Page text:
Analysis: This was not exactly the roster I went in hoping to get, but I can’t complain about any of my picks really. I didn’t even intend to bid on The Angry Birds Movie or Alice Through the Looking Glass, but I had pegged them both in the Top 15 of overall earnings when I ranked all of the movies coming out, so I thought that if I didn’t at least bid them up then someone else was ending up with a steal. I got both of them fairly early on, which forced me to alter my plans, and I ended up losing a bidding war on Finding Dory and a few other titles because of it. After that, I felt like I needed to get X-Men or risk not having a big earner. Ice Age was another movie that I felt was being undervalued, so I ended up getting it. All of those movies, while not garnering much in the way of Tomatometer, still end up doing around $130 million, so I’m hoping to bank about half of that at best; $65 million is good value at $8. The BFG comes out on 4th of July weekend and it’s Spielberg, while the other two movies were just to round out my roster at the end, though I tried to make a late play for My Big Fat Greek Wedding 2 at the end, but Tim just had more money left than I did. I don’t think I have any movies that will hit the $250 cap, but I think I have a good stable of solid earners.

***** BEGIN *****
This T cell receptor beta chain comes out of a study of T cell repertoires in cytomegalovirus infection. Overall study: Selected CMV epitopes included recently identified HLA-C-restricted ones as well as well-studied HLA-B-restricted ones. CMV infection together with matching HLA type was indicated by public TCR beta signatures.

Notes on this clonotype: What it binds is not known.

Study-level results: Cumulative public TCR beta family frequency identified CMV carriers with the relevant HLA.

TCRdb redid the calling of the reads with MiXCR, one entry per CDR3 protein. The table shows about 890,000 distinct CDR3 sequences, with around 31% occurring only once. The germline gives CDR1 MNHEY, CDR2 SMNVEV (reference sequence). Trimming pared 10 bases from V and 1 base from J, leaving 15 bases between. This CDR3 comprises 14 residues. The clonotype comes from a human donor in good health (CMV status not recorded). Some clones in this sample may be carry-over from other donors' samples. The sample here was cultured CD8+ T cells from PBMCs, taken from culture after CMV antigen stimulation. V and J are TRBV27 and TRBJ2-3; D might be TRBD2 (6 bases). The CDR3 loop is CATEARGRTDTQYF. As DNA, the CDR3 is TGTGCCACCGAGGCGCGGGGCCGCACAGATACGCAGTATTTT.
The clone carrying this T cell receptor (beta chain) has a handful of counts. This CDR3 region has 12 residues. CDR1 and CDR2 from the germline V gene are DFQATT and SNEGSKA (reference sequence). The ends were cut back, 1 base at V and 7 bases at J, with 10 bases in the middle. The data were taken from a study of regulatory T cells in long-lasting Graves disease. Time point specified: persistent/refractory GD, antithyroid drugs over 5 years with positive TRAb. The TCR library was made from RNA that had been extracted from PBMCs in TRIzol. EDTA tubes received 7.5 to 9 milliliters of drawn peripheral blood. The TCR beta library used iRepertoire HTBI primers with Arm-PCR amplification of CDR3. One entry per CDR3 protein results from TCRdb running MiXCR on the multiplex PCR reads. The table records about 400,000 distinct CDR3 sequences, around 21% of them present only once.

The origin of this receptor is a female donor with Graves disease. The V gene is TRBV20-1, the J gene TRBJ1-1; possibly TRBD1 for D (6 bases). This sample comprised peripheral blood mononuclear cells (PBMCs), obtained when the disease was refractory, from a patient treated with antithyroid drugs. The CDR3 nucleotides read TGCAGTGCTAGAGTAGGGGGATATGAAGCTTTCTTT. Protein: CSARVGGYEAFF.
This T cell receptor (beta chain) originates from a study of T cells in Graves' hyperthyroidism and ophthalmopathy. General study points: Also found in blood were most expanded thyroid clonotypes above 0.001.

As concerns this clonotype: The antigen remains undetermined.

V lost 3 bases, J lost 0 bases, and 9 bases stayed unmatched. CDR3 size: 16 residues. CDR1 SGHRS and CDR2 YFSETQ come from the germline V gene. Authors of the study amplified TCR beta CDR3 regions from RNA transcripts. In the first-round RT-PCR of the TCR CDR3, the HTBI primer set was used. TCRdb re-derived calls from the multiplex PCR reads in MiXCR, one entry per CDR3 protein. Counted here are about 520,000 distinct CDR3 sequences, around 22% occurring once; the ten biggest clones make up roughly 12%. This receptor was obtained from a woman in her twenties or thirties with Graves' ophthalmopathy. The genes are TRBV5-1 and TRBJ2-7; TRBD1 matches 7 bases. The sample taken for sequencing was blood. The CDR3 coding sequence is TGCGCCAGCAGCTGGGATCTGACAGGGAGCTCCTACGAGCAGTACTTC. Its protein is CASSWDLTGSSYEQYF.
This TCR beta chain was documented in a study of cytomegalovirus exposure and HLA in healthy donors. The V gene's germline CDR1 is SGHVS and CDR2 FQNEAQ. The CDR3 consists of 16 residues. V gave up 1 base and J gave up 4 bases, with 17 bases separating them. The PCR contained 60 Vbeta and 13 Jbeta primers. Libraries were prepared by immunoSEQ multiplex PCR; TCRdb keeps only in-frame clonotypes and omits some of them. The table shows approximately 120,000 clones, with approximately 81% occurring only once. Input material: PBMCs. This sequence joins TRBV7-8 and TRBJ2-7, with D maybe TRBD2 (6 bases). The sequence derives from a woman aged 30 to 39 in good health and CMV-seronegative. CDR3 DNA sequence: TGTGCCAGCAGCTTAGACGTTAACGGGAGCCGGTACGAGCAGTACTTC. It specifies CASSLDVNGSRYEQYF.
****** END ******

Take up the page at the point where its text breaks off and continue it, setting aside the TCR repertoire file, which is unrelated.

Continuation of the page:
$46 Captain America: Civil War
$10 Central Intelligence
$4 Now You See Me 2
$2 Popstar: Never Stop Never Stopping
$6 Pete’s Dragon
$1 Me Before You